Monday, August 11, 2014

Author Spotlight: Colum Kenny

An Irish-American Odyssey: The Remarkable Riseof the O’Shaughnessy Brothers provides an account of one Irish-American family’s contribution to U.S. life in the twentieth century. It is set against a backdrop of cultural, political and social developments. Its author, Colum Kenny of Dublin City University, believes that his book’s themes of immigration and assimilation give it a sharp contemporary relevance. Here he reflects on how he came to write the book.

The first Irish-American immigrant I met was by then an old woman living frugally in South Boston. That was 1970, and Nellie Kenny, a distant relative, told me of being rebuffed by “NO IRISH OR BLACKS NEED APPLY” signs when she first went looking for work as a young emigrant from Ireland landed in Massachusetts.
In 1970 and again in 1972 I visited the USA on a J-1 student visa, working as a waiter in an old New Hampshire resort hotel to make money for college in Dublin. My friend and I bought a ’63 Rambler, paying just $200 to a Rhode Island car dealer to get us motoring in America.
These were the first of more than a dozen visits to the United States between then and now, for both work and pleasure. My trips have taken me from coast to coast, making good American friends but also learning to appreciate the complexity of Irish-America. My new book for the University of Missouri Press is a way of coming to terms with that experience. In it, I tell a story about the trials and opportunities of immigration that resonate beyond the Irish-American community. For immigration today is a complex global phenomenon.
So how did I stumble on the O’Shaughnessys from Missouri? Well I had discovered that James O’Shaughnessy met my grandfather in Dublin in the 1920s. Both were leading admen in their own countries, with TIME magazine describing James as “the best in the business.” This whetted my appetite to learn more.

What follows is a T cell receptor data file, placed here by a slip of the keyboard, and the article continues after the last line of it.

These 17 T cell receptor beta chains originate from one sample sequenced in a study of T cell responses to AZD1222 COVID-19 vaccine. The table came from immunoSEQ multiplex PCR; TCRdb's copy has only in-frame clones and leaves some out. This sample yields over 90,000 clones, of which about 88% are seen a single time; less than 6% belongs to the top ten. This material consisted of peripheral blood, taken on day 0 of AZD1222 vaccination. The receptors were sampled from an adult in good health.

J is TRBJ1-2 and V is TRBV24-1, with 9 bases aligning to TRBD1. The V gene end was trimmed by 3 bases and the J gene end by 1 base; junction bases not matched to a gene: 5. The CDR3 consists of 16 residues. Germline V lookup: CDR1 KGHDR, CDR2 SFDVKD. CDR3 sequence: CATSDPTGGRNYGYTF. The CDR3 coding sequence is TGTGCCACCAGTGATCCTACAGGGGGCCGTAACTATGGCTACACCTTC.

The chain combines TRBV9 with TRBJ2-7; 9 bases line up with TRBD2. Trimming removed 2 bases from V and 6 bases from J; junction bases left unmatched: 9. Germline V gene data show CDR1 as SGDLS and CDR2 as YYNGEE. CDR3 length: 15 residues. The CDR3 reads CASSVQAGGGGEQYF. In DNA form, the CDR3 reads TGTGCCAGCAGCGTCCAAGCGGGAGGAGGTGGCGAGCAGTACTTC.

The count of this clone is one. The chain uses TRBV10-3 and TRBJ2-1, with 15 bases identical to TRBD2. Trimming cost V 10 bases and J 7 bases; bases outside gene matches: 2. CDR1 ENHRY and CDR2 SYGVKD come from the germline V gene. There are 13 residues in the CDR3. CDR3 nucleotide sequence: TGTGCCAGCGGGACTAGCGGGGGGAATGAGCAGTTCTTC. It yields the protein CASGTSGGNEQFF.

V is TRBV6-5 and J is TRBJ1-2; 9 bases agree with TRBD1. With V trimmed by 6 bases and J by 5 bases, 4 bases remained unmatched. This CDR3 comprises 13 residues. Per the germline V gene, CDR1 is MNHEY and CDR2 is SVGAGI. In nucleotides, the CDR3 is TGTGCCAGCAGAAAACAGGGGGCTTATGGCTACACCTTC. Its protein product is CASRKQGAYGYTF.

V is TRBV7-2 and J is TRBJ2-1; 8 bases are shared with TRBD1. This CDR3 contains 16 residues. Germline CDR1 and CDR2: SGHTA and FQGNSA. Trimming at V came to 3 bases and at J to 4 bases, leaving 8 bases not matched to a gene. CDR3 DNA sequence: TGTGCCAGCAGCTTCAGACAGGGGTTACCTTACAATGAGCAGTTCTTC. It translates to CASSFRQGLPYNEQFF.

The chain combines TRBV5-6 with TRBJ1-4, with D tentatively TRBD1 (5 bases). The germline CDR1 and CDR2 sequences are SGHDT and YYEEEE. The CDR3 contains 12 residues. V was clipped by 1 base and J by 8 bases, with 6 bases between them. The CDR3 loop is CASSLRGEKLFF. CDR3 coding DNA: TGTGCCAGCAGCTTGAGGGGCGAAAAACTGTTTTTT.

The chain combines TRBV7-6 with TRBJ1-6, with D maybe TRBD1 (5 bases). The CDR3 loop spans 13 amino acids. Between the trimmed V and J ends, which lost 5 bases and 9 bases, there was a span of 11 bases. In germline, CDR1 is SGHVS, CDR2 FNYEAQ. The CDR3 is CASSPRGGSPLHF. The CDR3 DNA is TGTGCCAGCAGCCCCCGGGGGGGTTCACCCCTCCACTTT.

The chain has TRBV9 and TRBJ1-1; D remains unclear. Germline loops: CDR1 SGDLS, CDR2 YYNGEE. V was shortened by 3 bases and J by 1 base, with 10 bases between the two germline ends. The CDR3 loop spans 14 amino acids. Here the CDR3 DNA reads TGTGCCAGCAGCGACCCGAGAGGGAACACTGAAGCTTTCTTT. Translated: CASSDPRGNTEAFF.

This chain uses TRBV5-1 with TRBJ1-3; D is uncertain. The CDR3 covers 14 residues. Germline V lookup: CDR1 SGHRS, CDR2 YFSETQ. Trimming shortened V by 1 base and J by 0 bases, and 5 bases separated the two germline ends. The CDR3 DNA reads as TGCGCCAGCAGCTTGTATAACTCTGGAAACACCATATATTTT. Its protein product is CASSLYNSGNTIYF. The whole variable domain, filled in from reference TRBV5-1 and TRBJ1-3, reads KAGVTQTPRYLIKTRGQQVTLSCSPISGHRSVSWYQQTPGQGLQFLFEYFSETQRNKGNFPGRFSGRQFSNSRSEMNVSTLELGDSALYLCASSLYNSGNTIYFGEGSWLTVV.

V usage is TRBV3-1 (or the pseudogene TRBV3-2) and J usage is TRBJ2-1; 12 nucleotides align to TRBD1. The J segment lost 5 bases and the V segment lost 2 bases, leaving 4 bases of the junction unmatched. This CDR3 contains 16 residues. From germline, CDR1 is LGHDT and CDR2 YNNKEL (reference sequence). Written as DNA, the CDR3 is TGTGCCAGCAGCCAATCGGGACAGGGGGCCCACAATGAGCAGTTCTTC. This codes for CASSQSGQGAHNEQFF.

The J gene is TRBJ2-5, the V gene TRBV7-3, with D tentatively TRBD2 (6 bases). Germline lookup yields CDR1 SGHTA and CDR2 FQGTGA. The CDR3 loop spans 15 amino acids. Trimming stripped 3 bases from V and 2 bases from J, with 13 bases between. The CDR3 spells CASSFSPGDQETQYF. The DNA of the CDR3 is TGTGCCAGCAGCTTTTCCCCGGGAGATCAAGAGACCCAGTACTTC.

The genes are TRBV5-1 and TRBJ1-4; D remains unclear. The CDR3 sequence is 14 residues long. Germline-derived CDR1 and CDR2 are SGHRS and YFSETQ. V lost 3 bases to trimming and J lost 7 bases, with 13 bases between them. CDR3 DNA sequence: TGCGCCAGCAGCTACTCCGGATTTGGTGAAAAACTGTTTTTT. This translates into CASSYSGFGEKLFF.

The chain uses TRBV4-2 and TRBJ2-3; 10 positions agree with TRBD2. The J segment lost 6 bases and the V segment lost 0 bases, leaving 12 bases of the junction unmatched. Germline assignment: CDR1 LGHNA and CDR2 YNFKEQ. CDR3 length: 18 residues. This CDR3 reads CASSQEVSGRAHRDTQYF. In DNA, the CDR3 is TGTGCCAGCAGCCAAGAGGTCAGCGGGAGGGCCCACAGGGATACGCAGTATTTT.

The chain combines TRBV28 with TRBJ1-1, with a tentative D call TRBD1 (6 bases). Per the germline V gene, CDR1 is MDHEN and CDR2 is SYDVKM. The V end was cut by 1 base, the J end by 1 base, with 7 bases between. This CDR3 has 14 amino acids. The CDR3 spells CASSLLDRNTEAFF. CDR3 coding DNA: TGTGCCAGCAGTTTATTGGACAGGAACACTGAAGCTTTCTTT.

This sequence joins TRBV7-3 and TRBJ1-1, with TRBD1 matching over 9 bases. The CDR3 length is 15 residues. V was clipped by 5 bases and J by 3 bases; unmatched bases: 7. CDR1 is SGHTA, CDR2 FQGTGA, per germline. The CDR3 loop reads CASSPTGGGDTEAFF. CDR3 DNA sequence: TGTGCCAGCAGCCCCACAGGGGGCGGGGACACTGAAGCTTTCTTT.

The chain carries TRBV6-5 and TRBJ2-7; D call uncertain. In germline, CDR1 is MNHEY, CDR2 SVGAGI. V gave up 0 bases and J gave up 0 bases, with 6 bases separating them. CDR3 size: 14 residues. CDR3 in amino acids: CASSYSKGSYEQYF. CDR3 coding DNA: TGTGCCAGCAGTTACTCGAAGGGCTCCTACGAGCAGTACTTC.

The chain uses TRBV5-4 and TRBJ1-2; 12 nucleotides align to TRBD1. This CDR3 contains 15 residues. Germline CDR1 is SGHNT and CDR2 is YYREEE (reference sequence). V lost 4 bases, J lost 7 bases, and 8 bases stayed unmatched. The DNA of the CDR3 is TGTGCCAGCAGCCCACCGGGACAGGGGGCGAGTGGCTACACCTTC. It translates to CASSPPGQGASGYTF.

How had James done so well for himself, given his background as the son of an impoverished victim of famine in Ireland? Before becoming an adman at the age of forty, he had been regarded as a “star reporter” on the Chicago Tribune. His brothers too made their marks. Thomas was the leading Gaelic Revival artist in North America. Martin was captain of the first official basketball team at Notre Dame. Lawyer Frank O’Shaughnessy was the first graduate of Notre Dame invited back to give a commencement address there. Frank’s brother and legal partner John successfully defended a young Irish Presbyterian girl accused of theft when she made allegations in an infamous “white slavery” case.
In writing their story I have moved from individual events to the collective and social contexts in order to locate the O’Shaughnessys and their achievements in a broader landscape. This allows readers who have an interest in art, advertising, journalism, Irish studies, or politics to assess more fully than would be possible with a purely chronological approach the significance of contributions made in those areas by any single O’Shaughnessy—while not losing sight of the overarching familial and other networks. And it allows people who are interested principally in the story of an immigrant family to see its members in a wider way.
While the life of each O’Shaughnessy brother had unique and engaging characteristics, the rise of the family as a whole—emerging into public view— reflects the broader experiences of generations of immigrants.
My personal knowledge or experiences of Irish-American immigrants has been somewhat random, but also at times poignant. In Denver, for example, I tried dialing nine numbers I found in the phone book opposite the married name of my wife’s grand-aunt, last heard from fifty years earlier living in Colorado. The final number led eventually to the aunt’s aging son, and renewed family relationships.
On another occasion I was vacationing in rural New York with my wife and children, staying at the house of a recently deceased uncle of an Irish-American friend. Surrounded by his Irish books and Waterford cut glass and other items from the old country, I was struck by the force of objects that can speak eloquently of roots that connect people long after space separates them.
In 2010 I lived for a month with Trappist monks at the Abbey of Gethsemani in rural Kentucky, completing a study of silence and communications for a London publisher. I met Brother Alan, whose parents had held him in their arms at the Eucharist Congress in Dublin in 1932, before leaving for America. In a nonsilent interlude he told me stories that his father had told him, and I could hear his father’s Mayo voice and immigrant experiences echo in the way Alan spoke.